0 days ago
Great article and great question. He certainly is an IMPOSSIBLE mentor, that is, apart from radical devotion to His way, the power of the Holy Spirit, and a recognition of the supernatural nature of the Christian life.
Pastor Sandy . avatar
Pastor Sandy .
0 days ago
Good article, and serves to remind us not to be depressed about our constant failures to "measure up!" We must, however, continue to try. Someone wrote "Striving for Perfection," and that's our job! Blessings -
Charles M. King avatar
Charles M. King
0 days ago
Jesus came to Earth, first to bring salvation to a wayward and lost generation. Next, He taught us and demonstrated to us what was possible as He expressed an expectation that we would follow His example. To come to Earth, teach and perform as He did for the purpose of merely showing what He could do would render Him the greatest braggart of all times. It would be ludicrous of God to come as Jesus for any other purpose than to show mankind its potential. We may not reach Jesus' level of accomplishment, but as we travel the journey love , joy, peace will be with us as we reach plateau after plateau of achievement and self discovery. I have found that numerous religious circles consider it blasphemy to even suggest that we can emulate Jesus. The challenge before each Christian is found in the book of Philipians 2:5: "Let this mind be in you that was also in Christ Jesus; though He was equal to God He made Himself of no reputation but humbled Himself...". Let us take the challenge and reach plateau after plateau of achievement and self discovery. Charles M. King http://charlesking-masterfulliving.com/
  avatar
0 days ago
Jesus is not a mentor, He is the Saviour of mankind and all of creation. He gives us the Grace that enables us to follow Him right now. It is impossible to emulate Him without His Grace. Also His Grace will change us to incorruptibility when He comes again. No wonder Israel Houghton sang "Where would I be if not for Your Grace?"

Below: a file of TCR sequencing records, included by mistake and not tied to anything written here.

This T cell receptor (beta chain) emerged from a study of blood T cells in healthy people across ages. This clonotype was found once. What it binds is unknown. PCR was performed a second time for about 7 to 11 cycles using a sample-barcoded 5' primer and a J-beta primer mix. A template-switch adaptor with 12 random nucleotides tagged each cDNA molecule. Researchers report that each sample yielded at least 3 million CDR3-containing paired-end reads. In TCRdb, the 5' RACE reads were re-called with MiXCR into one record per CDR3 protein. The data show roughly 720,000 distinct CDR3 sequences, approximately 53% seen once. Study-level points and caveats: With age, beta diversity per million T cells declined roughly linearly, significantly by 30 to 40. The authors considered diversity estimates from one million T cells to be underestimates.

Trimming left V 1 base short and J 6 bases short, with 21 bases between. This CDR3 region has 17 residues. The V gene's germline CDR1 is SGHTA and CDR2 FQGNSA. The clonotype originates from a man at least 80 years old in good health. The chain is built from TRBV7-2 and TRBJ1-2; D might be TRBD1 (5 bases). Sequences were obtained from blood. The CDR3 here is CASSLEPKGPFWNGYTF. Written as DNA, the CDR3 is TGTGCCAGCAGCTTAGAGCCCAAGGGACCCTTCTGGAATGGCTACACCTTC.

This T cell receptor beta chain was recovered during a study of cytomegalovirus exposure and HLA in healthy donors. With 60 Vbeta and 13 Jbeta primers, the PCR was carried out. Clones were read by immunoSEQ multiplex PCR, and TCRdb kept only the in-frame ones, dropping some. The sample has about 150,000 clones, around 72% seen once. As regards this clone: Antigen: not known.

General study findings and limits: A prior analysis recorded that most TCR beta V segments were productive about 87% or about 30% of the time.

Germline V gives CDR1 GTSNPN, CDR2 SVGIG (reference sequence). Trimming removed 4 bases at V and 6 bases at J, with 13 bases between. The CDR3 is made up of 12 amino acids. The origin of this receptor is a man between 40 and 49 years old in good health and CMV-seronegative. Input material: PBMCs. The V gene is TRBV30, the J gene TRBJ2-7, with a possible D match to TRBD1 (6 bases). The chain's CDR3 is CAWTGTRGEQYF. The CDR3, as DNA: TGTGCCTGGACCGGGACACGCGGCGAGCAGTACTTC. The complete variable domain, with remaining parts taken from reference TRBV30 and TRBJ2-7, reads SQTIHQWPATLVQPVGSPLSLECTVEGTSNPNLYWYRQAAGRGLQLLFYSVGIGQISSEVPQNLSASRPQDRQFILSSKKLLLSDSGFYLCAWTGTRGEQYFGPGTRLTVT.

Bill Williams avatar
Bill Williams
0 days ago
@Anonymous (#5), a mentor can also be considered a teacher, known as a rabbi in Jesus' day, a title for which Jesus was well known. The idea of Jesus as a mentor is consistent with the fact that we are his disciples, and in fact highlights the fact that as his disciples, we are to learn from him how to live as he did. The idea of Jesus as a mentor also does not detract from the fact that he is also the savior of mankind and of all creation. The two ideas are not mutually exclusive.
Amer Hallasa avatar
Amer Hallasa
0 days ago
yes oh yes after being with the lord for 39 years i say i could live without sin for one day or more by his grace and power .
  avatar
0 days ago
The point that I am trying to draw out is that Jesus gives us the Grace to follow Him, something no mere mentor can do. In other words, He is not an impossible mentor, he is the Saviour that makes the impossible posible..
Roelof Kwant avatar
Roelof Kwant
0 days ago
You were correct in asking the person to forgive, Jesus asks us to do that. the answer "I am not Jesus" is not what was asked, it was asked to do what He says we must do. the answer indicates a hardened heart.
  avatar
0 days ago
With Jesus we race with grace
  avatar
0 days ago
With Jesus we race with grace
Bill Williams avatar
Bill Williams
0 days ago
@Anonymous (#8), thank you for your clarification, with which I agree. Certainly he is MORE than a mentor (which is not the same as NOT a mentor). Forgive me if I seemed picky, I guess the old English teacher in me is a stickler for using words precisely! And I agree with you wholeheartedly that he is the savior that makes the impossible possible. Thank you for your thoughts!
Dennis Cocks avatar
Dennis Cocks
0 days ago
We will not be completely conformed into His image until we get to heaven. Although we will NEVER be sinless (1 John 1:8-9) we don't need to be a slave to sin. I am not all that I should be, but thank God I am not what I once was. I am in the proccess of being conformed.
Dennis Cocks avatar
Dennis Cocks
0 days ago
1 Peter 2:21"For even hereunto were ye called: because Christ also suffered for us, leaving us an example, that ye should follow in His steps." Let me suggest a book for all to read (if you have not already read it) titled "In His Steps" by Charles Sheldon. Great book that will challenge you to be more like Christ. As I said in my previous post, we will never be totally conformed into His image until we are in heaven, but that doesn't mean we can't strive to do better (in the power of Christ) than we are now.
Nathaniel Nuesse avatar
Nathaniel Nuesse
0 days ago
It isn't the world that makes it impossible. It will be when you understand how much Christians have holes in Jesus. The first time you offend them by your actions is a heavy blow when you've taken much prayer and study and you both know it's Christ. Hard to do that day in and day out.

So, what did you think?


Thank you.